Published by HarperTeen on November 29th 2016
Genres: Young Adult, Contemporary
Buy on Amazon
Everyone in Phoebe FerrisÂ’s life tells a different version of the truth. Her mother, Meg, exÂ–rock star and professional question evader, shares only the end of the storyÂ—the post-fame calm that PhoebeÂ’s always known. Her sister, Luna, indie-rock darling of Brooklyn, preaches a stormy truth of her own making, selectively ignoring the facts she doesnÂ’t like. And her father, Kieran, the cofounder of MegÂ’s beloved band, hasnÂ’t said anything at all since he stopped calling three years ago.
But Phoebe, a budding poet in search of an identity to call her own, is tired of half-truths and vague explanations. When she visits Luna in New York, sheÂ’s determined to find out how she fits in to this family of storytellers, and to maybe even continue her own taleÂ—the one with the musician boy sheÂ’s been secretly writing for months. Told in alternating chapters, PhoebeÂ’s first adventure flows as the story of Meg and KieranÂ’s romance ebbs, leaving behind only a time-worn, precious pearl of truth about her familyÂ’s pastÂ—and leaving Phoebe to take a leap into her own unknown future.
I’m so excited to host Janet McNally today with a playlist for Girls in the Moon. I love her reasons that she chose each song and how they relate to her book. Skip to the bottom first if you want to listen to the playlist before you read her reasons behind the choices.
Girls in the Moon has two narrators, the present voice of seventeen-year-old Phoebe and the past voice of her mother Meg, who co-foundedÂ—and leftÂ—her iconic 90s rock band Shelter. We see MegÂ’s experiences in reverse, starting when she quits the band and takes her daughters away from New York, and ending as she writes their first hit song. Unsurprisingly, I was listening to a lot of 90s music while I wrote MegÂ’s chapters, so hereÂ’s a playlist of some of my favorites.
Pavement, Â“Major Leagues.Â”
Is there a prettier, sadder song in all the world? I canÂ’t think of one right now. I imagine Meg listening to a lot of Pavement after she left her band Shelter, and the mood of this one would be perfect.
Liz Phair, Â“Help Me, Mary.Â”
By the time she left Shelter, Meg was pretty tired of the whole rock scene. And sure, this song seems to be about intruders (roommates?) in an apartment, but I think the sentiment fits. Liz Phair had barely performed live when Â“Exile in GuyvilleÂ” came out, and this record captures so well the magical moment at the very beginning of a musical career.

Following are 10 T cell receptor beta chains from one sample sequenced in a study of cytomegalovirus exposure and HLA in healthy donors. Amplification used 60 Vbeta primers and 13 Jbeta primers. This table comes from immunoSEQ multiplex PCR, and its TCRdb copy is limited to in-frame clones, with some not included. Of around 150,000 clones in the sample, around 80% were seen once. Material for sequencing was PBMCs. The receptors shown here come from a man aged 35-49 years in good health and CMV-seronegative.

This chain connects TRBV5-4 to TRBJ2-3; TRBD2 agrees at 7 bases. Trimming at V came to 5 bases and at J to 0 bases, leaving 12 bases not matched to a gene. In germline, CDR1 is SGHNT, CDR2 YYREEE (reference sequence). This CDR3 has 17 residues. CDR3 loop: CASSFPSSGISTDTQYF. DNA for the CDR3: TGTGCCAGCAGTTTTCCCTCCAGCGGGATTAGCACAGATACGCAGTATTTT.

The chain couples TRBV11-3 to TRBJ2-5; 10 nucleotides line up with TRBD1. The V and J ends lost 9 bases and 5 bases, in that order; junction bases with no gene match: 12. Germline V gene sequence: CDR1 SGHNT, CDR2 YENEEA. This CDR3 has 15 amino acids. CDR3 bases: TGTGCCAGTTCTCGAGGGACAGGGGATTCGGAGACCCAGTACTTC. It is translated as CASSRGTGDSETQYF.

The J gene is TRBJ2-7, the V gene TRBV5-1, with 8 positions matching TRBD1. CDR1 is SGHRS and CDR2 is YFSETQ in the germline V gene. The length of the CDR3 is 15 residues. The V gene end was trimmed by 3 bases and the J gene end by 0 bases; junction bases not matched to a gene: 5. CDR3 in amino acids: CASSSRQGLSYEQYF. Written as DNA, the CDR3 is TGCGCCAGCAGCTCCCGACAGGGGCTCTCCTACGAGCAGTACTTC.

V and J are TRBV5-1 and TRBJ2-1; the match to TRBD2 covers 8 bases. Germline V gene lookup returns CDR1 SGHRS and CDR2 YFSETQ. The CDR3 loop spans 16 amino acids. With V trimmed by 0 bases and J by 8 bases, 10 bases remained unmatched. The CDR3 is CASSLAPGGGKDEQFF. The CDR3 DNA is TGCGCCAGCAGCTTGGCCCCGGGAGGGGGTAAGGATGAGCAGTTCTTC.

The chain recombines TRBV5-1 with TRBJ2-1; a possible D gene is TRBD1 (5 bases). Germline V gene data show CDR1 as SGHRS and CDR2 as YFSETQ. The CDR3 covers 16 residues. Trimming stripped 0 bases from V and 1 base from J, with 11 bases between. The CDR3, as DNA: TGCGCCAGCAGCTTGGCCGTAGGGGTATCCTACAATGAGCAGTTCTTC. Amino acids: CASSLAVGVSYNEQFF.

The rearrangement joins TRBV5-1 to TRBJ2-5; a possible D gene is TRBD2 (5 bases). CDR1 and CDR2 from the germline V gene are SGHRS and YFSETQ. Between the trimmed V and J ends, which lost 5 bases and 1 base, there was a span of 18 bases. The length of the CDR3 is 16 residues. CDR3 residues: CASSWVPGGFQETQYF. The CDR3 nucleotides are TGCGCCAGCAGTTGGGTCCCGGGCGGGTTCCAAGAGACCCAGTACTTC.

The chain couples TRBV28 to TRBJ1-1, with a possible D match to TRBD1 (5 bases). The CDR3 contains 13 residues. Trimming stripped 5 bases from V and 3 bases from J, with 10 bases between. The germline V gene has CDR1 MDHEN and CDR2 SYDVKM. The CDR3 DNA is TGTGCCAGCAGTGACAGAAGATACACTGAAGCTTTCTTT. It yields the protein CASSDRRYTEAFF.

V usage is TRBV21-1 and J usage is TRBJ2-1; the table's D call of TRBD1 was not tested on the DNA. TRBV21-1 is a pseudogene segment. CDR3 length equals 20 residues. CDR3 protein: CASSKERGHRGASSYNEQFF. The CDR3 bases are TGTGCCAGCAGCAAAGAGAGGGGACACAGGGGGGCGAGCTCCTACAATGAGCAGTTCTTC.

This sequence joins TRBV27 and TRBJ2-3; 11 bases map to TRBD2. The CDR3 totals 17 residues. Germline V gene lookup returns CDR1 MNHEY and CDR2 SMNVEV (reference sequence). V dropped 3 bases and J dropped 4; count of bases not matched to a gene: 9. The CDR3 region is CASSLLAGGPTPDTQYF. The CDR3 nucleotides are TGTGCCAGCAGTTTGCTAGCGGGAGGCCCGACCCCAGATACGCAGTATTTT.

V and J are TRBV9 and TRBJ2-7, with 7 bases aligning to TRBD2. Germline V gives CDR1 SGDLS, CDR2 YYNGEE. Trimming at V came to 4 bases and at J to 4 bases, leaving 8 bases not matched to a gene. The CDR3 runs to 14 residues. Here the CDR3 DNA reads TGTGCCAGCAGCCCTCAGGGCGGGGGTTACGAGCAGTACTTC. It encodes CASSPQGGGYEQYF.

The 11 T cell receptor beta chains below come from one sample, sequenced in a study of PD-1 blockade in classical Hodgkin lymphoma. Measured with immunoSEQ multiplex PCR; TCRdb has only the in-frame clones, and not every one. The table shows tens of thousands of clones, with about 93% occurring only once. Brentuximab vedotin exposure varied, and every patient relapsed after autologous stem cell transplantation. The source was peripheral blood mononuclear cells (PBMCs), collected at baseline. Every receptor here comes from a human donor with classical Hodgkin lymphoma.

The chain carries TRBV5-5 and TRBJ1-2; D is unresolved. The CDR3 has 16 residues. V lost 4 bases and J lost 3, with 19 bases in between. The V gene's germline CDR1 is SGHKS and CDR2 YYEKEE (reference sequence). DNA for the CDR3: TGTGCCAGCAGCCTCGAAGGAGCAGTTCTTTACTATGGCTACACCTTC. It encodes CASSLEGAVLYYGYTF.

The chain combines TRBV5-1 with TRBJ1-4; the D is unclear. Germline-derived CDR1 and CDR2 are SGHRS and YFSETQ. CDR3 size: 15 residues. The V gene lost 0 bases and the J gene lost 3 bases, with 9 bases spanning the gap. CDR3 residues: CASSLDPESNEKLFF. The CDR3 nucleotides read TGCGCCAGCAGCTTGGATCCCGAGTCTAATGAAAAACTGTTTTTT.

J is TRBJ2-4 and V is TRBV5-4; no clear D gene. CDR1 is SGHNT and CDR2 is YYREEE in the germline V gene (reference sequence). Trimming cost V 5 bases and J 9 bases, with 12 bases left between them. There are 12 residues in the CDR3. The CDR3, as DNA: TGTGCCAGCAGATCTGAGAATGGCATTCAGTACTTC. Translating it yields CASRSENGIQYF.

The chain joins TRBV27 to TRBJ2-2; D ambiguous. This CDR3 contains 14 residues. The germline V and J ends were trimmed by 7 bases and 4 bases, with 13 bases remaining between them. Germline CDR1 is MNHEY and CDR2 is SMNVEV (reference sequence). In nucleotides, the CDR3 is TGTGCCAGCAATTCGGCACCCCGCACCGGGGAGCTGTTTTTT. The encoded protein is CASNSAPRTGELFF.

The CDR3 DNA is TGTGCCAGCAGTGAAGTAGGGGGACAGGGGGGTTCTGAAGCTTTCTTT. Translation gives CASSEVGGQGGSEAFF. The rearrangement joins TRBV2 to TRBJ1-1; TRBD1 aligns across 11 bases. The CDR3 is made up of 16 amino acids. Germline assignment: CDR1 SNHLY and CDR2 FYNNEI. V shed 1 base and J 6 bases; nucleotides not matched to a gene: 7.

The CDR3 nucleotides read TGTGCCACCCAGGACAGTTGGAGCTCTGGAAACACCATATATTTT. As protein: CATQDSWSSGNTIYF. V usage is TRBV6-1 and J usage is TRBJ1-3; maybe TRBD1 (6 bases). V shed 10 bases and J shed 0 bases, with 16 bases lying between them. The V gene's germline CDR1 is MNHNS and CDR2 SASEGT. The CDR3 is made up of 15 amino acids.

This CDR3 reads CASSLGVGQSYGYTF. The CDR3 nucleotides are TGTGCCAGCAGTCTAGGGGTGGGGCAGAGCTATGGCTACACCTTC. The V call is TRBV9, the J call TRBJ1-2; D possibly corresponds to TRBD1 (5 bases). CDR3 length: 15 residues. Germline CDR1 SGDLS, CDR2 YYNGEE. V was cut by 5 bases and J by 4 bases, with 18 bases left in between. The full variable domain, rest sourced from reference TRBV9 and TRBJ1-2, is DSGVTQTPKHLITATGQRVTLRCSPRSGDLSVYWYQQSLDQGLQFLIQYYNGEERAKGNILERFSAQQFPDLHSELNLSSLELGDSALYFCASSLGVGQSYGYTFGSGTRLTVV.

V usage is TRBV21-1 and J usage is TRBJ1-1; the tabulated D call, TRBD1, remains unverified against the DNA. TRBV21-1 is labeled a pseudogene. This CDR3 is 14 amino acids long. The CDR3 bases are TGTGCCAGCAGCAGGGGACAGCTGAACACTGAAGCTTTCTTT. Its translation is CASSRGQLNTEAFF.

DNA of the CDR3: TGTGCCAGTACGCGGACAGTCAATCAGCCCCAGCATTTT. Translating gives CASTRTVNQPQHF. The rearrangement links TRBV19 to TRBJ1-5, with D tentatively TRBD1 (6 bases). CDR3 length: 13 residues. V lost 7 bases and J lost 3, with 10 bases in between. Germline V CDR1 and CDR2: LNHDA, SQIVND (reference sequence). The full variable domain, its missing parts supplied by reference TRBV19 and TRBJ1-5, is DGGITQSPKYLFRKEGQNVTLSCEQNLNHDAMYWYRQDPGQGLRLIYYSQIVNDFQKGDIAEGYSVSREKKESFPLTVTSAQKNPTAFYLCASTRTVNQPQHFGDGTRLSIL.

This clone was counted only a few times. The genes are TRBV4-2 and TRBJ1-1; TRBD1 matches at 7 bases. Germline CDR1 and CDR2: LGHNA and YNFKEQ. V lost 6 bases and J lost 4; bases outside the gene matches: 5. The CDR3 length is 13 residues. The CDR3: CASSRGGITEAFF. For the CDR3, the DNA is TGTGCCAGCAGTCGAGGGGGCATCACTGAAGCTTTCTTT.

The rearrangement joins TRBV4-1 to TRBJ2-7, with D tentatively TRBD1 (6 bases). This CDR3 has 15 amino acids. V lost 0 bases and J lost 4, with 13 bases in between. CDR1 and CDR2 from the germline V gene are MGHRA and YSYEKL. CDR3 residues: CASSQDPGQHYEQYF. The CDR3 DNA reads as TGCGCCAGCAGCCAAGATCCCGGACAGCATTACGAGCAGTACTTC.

The Lemonheads, Â“If I Could Talk IÂ’d Tell You.Â”
I love the idea of Evan Dando singing a songÂ—with wordsÂ—about how itÂ’s impossible for him to talk. Meg is a lyricist, so words are especially important to her. Before she and Kieran break up, they lose the ability to talk to each other, too, even though they can still speak.
Ani Difranco, Â“Gravel.Â”
This is the ultimate love-hate song, so I think itÂ’s perfect for Meg and Kieran. She really does still love him, but she canÂ’t believe that heÂ’s not willing to give up fame for their family. So in the end, love isnÂ’t enough. As a Buffalo girl, born and raised (like me), Meg would have to have Ani on her playlist.
Juliana Hatfield, Â“Somebody Is Waiting For Me.Â”
This song is cheating my 90s list a littleÂ—it came out in 2000. I could have picked other Juliana H songs, but I love this one for Meg. When Meg leaves Shelter, thereÂ’s no person waiting for her, but thereÂ’s a new life. The life sheÂ’s been imagining for herself and her girls, out of the spotlight.
Sonic Youth, Â“Little Trouble Girl.Â”
I love this one for the way it references 1960s girl groups. Meg would have noticed that right away. Plus, thereÂ’s more than a little bit of Kim Gordon in Meg.
Sleater-Kinney, Â“Dig Me Out.Â”
In Girls in the Moon, Phoebe wonders if her mom would have been happier in a band full of girls like Sleater-Kinney. Maybe! This is such a fantastically chaotic song about trying to find your way out of a mess.
Tanya Donnelly, Â“Pretty Deep.Â”
This is the first song on Tanya DonnellyÂ’s first solo record after Belly. Listen to this lyric: Â“Do I look like a crier? Do I look like a crybaby to you?Â” ThereÂ’s such heartbreak and vulnerability in the lyrics, but also an absolute toughness that reminds me of Meg. And Tanya DÂ’s voice is incredible.
En Vogue, Â“Hold On.Â”
Another great 90s all-girl group, plus this song has a great a capella beginning that uses the Jackson 5Â’s Â“WhoÂ’s Loving You?Â” (which Meg would have recognized right away). I think Meg would hear these lyrics and think of her love for her daughters.
Tori Amos, Â“Pretty Good Year.Â”
I love the sentiment to this song. ThereÂ’s sadness just out of the frame here, but also gratitude. IÂ’m sure Meg was listening to a lot of Tori Amos when she first left New York. ThereÂ’s something so satisfying about the drama of the music. And in the end, when she looked back over the year she left Shelter, I think sheÂ’d feel that it was a Â“pretty good year.Â”
HereÂ’s the link to the playlist: